Standardized reviews of all European reactor pressure vessels have been recommended by the Western European Nuclear Regulators Association (WENRA). The call follows the discovery of inclusions at two Belgian units last year, both of which have since restarted.
Ultrasound tests conducted in summer of 2012 suggested the possible presence of cracks in the vessels of Belgium's Doel 3 and Tihange 2 units. Further investigations by owner Electrabel indicated that these were so-called hydrogen "flakes" introduced during the manufacturing process. The plants remained offline until Belgium's Federal Agency for Nuclear Control concluded that the inclusions were of no safety significance and approved their restart in May this year.
The vessels for Doel 3 and Tihange 2 were produced by Rotterdam Drydock Company (Rotterdamsche Droogdok Maatschappij, RDM). As many as 21 reactor pressure vessels made by RDM are located around the world. National nuclear safety authorities immediately ordered inspections of those units, but no similar inclusions were found.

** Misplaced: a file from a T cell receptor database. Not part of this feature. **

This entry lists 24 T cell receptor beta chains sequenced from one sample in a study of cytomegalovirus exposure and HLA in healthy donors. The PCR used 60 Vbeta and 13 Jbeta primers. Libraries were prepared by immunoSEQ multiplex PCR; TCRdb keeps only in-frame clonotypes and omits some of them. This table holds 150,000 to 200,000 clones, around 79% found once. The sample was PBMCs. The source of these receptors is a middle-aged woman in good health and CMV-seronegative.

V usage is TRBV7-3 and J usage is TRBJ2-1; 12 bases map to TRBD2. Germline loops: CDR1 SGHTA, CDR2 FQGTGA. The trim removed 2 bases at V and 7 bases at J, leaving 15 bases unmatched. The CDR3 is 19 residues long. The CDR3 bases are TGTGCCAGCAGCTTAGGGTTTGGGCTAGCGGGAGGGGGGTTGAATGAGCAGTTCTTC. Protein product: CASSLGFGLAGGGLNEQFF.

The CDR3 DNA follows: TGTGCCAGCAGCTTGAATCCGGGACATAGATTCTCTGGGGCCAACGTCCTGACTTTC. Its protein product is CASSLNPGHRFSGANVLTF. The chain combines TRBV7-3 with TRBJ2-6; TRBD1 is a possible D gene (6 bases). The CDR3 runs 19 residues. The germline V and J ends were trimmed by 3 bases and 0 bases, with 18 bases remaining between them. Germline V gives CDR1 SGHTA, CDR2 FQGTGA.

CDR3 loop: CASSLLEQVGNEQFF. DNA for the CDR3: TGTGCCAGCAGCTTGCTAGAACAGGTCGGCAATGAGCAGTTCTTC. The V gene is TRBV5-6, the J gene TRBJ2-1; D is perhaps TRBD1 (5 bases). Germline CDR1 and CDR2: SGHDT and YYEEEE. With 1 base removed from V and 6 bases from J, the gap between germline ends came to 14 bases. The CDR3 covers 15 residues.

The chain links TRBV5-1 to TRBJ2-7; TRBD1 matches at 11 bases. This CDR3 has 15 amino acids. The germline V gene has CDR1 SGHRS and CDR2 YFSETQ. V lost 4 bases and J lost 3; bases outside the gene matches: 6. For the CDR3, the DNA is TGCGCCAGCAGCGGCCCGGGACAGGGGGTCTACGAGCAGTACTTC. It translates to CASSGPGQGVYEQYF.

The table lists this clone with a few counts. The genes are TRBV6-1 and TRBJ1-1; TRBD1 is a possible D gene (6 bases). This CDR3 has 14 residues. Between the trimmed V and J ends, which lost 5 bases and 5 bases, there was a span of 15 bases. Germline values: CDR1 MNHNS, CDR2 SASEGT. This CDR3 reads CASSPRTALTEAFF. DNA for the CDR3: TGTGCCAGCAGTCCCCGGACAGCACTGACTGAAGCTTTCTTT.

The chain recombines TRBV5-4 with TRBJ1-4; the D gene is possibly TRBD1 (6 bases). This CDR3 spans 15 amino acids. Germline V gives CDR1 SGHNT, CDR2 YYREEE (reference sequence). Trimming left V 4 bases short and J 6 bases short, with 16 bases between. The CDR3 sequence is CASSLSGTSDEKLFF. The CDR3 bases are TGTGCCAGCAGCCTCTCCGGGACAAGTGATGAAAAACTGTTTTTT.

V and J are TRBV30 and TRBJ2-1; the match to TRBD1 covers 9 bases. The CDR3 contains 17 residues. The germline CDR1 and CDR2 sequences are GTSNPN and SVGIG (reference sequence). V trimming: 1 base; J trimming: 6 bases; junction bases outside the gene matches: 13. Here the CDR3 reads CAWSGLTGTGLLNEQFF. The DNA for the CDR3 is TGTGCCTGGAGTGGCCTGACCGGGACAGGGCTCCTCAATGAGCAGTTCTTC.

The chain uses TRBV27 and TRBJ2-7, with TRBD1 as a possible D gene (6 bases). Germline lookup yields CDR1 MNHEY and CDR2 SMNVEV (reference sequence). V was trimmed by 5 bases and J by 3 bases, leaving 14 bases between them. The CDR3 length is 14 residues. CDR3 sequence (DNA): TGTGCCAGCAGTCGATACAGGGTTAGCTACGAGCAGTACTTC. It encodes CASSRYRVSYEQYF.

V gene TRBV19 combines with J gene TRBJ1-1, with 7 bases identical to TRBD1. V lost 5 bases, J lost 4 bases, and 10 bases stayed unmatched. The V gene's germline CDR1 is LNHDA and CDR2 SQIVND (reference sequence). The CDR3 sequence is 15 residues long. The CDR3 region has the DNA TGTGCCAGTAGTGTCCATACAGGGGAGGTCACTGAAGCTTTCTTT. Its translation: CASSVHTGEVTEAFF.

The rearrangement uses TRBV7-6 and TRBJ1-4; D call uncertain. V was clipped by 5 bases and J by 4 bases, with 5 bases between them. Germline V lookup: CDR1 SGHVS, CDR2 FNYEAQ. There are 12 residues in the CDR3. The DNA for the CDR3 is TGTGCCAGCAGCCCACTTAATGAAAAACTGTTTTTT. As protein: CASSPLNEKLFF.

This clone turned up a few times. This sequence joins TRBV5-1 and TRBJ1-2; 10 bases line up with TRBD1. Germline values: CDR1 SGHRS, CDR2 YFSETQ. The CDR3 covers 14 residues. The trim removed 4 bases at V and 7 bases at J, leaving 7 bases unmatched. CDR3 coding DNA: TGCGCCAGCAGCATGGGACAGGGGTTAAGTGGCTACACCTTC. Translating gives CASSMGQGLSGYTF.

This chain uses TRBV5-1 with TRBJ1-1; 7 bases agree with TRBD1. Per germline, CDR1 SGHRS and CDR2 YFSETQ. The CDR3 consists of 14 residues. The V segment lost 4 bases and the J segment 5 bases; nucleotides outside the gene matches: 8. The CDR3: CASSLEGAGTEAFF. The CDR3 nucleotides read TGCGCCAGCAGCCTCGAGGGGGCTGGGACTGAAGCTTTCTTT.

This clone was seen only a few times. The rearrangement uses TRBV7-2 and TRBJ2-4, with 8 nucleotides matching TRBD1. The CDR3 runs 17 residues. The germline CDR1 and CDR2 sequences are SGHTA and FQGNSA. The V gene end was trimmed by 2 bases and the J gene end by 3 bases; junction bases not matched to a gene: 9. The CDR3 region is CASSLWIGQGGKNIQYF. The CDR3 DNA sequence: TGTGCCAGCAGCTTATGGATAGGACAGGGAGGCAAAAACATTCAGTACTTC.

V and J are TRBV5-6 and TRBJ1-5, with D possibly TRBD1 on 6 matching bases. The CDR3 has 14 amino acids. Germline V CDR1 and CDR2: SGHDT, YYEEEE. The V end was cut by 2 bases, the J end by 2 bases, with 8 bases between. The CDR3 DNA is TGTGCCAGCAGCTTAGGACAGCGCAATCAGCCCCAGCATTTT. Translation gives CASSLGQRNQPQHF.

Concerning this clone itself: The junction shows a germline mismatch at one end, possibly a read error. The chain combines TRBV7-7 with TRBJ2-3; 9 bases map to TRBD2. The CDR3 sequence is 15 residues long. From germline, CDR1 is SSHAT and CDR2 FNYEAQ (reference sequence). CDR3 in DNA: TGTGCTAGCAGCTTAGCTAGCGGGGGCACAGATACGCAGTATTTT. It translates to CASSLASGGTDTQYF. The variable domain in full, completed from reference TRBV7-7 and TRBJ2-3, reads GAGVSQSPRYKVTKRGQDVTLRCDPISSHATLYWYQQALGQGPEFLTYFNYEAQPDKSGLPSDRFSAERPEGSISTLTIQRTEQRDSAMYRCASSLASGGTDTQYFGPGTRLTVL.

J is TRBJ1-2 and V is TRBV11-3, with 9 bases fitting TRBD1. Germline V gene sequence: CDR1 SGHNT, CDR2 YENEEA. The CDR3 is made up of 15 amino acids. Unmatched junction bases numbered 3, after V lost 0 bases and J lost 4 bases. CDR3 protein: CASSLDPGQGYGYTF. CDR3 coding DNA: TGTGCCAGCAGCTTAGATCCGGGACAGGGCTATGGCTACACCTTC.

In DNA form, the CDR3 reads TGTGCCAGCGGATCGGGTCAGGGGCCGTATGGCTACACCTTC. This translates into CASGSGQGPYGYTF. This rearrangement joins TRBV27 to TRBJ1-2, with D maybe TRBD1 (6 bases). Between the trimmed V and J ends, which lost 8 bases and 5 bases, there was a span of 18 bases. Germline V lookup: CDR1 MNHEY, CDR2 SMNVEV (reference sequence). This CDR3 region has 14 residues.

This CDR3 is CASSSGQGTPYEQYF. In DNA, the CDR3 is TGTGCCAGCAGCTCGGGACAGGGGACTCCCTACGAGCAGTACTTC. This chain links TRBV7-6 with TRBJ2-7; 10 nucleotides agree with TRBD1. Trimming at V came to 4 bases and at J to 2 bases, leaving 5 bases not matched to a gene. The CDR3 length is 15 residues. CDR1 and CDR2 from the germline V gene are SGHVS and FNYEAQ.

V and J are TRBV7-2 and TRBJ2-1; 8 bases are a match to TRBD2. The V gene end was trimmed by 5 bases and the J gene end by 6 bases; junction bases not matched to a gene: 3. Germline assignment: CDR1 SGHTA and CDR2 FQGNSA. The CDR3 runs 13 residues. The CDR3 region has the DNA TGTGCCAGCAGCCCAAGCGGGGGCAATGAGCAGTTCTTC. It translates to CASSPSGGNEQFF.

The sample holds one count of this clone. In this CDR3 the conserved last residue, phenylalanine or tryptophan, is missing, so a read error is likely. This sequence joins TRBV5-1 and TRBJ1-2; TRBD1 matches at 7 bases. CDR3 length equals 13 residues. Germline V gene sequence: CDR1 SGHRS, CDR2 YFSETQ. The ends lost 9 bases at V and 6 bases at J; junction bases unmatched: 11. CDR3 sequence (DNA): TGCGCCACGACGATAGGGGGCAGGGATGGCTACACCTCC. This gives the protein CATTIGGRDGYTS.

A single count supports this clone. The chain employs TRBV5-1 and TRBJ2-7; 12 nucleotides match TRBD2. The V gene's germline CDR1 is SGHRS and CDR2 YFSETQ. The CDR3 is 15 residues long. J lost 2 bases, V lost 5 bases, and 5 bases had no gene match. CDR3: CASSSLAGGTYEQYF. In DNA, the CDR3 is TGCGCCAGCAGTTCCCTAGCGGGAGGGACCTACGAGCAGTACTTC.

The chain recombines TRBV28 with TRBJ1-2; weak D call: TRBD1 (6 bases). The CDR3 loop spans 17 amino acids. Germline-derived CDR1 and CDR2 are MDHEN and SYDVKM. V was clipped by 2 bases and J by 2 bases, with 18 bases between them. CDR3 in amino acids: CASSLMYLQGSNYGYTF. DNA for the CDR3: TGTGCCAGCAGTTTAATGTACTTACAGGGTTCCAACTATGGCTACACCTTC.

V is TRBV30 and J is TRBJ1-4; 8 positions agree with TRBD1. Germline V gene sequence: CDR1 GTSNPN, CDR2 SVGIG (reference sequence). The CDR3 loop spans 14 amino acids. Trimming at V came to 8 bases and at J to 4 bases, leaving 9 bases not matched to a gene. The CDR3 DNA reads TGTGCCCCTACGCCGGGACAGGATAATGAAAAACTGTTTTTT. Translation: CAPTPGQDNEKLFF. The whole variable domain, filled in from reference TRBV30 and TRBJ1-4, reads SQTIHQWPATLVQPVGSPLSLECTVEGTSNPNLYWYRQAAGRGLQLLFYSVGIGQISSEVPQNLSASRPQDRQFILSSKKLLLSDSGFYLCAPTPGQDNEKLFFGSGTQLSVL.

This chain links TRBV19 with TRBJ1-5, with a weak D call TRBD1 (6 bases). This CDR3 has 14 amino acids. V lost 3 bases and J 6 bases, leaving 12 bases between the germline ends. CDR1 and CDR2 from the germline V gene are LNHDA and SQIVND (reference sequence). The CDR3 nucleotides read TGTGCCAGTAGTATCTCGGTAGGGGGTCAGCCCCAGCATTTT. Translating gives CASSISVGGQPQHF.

WENRA - a non-governmental organisation comprised of senior nuclear safety regulators from across the Europe Union and Switzerland - has now called for all reactor pressure vessels at European plants, regardless of their manufacturer, to be subjected to a standardized review in order to verify materials quality and structural integrity.
It noted that regulatory authorities in several countries have already decided to demand safety reviews to check for hydrogen-induced forging defects in reactor vessels from the operators of the plants under their supervision. However, WENRA has recommended that "measures are implemented on the basis of the same criteria." It has called for a standardized, two-step review procedure. Firstly, operators should conduct a comprehensive review of the vessel manufacturing and inspection records. Secondly, if the national nuclear safety authority considers it necessary based on the results of first stage, examination of the vessels should be undertaken using non-destructive testing (NDT) technology.
These NDT examinations - which can be carried out during scheduled outages - should cover a representative volume of vessel forging base material in areas known to be potentially susceptible to hydrogen flaking, WENRA suggested. If these inspections reveal evidence of hydrogen flaking, the inspections should be extended appropriately, it said.
WENRA stressed, "It is up to the national nuclear safety authorities to define the necessity, testing scope, volume and non-destructive method, depending on the available information on the vessels."
WENRA chairman Hans Wanner commented, "We consider it important and necessary to be aware of this issue and that appropriate measures will be taken at every European plant."
Researched and written
by World Nuclear News